10 Kindle Fire Apps for writers

I have not been a tablet enthusiast. I have been a loyal laptop user for many, many years and I just could not see the purpose of a tablet. To be completely truthful I still view them with skepticism. I certainly cannot see spending the money to buy anything as pricey as an I-pad. I don’t watch movies on a small screen, don’t like surfing the net on one either. I have an MP3 player I use for listening to podcasts and some music in the car.

But, I did get a Kindle because digital publishing is the future. There is a certain convenience in having so many volumes at hand. Every day I get an email from CNET’s Cheapskate blog. In it I learn about super deals in tech. One day the deal was for a refurbished Kindle Fire for $139. Since it came with a one year warranty, and since most everyone I knew was at least toying with a tablet, I took the deal.

Now, I still prefer a laptop but there are occasions when a tablet is more covenient to carry. So, I’ve been learning about apps. If you want to seriously write, use a real keyboard. But I have found ten apps that a writer will find useful. Here they are in no particular order.

Evernote is a lot like Microsoft’s OneNote only it is entirely web based. You can create folders, add ideas, insert photos, make lists, and share files of notes with others. I use the free version.

 

If you need to read a PDF file, Adobe Reader is about as good as it gets. there are other readers available but Adobe is, as of the date of this article, the best and it is free.

 

Authors notifies you whenever an author you have selected releases something new. The author list is limited but more are being added and you can submit names. Authors is free.

 

Just about every writer knows about Goodreads. It is the world’s largest social network for  for readers. You can access thousands of reviews, set up your own reading list, and let Goodreads help discover great books. This is a free app too.

 

My Writing Spot keeps your manuscript a tap away for whenever you have a minute or two. You can use this as a standalone app but it works better when you couple it with the free web app of the same name. Then you can sync your manuscripts and work on them from any web accessible device.  It will cost you $2.99 but you may consider it worth it.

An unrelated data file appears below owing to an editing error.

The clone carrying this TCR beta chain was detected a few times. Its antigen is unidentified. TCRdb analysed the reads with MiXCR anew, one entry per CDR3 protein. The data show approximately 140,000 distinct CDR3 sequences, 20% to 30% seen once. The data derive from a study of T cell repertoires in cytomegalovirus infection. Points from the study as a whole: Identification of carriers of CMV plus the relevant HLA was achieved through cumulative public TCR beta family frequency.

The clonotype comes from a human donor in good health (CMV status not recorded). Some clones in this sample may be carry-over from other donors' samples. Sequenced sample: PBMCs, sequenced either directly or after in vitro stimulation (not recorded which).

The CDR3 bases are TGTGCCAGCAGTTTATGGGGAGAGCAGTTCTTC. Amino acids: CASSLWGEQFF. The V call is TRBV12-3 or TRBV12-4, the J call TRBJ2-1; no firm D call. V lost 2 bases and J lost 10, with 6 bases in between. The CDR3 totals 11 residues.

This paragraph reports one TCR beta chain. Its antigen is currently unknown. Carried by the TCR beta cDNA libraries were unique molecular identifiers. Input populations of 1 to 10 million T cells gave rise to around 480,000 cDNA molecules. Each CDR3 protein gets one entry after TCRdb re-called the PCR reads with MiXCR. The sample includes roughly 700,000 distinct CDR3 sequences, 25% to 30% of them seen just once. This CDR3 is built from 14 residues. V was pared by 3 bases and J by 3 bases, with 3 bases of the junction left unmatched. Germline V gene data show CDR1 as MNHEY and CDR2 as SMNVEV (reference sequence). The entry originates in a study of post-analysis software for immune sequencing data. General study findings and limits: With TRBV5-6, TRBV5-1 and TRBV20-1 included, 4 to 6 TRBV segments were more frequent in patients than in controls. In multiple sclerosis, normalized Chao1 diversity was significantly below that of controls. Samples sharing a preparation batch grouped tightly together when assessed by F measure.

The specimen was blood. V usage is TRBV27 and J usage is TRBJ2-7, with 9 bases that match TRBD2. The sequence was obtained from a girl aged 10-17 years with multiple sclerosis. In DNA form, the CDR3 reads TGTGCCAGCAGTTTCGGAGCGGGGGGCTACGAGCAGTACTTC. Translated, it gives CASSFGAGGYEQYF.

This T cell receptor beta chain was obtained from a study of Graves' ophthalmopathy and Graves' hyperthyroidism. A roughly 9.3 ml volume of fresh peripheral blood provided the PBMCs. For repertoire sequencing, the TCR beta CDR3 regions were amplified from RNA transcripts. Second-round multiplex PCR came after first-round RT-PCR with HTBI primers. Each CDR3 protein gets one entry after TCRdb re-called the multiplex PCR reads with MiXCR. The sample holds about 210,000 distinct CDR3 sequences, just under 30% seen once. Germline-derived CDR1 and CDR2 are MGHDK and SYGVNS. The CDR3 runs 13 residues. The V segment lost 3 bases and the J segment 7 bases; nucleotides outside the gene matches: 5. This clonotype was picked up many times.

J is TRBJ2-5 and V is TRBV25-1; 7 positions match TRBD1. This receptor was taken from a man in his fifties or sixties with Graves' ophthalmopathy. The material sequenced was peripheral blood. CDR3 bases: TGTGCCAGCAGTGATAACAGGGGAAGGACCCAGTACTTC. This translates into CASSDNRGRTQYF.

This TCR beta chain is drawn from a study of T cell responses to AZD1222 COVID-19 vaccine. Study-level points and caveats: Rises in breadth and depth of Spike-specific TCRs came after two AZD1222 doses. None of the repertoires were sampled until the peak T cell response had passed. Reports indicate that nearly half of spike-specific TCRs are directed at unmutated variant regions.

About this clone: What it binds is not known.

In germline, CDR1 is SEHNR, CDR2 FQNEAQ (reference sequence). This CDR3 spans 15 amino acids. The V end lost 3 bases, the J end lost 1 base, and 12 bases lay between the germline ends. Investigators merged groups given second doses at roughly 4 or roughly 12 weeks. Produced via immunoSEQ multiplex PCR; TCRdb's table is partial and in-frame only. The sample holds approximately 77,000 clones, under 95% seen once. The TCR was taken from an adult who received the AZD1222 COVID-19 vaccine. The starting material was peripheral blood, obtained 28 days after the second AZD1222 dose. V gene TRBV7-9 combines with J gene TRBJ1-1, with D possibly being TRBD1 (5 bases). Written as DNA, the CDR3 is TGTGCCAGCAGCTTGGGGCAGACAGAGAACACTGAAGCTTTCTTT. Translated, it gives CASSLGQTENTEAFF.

QuickOffice will cost you $14.99 but it is a powerful wordprocessor and syncs with Google Docs and Dropbox.  Quickoffice can sometimes be had for nothing. More about that below.

 

SEO Buddy offers constant access to current site rankings with Google, Bing, Yahoo!, and Alexa. You just enter a site’s Web address and tap on “Check URL” to obtain Search Engine Rankings, Indexed Pages, Inbound Links, DMOZ Listing, SiteAdvisor Rating, and Domain Age statistics. And you can click on individual results to drill down for more details. Cost? $0

Royalty Calculator enables you to estimate royalties for books, music, and more. On the percentage screen enter the quantity sold, unit price, discount, and royalty percentage. You can choose whether the royalty is before or after the discount (Retail vs. Net), and the Royalty Calculator will show you the total value sold in addition to the royalty amount. Both of these screens have a total or accumulator on the bottom so that you can easily add up royalties from a number of different titles. Explore your future with this easy-to-use Royalty Calculator. Cost? $0

 

 

 

 

 

 

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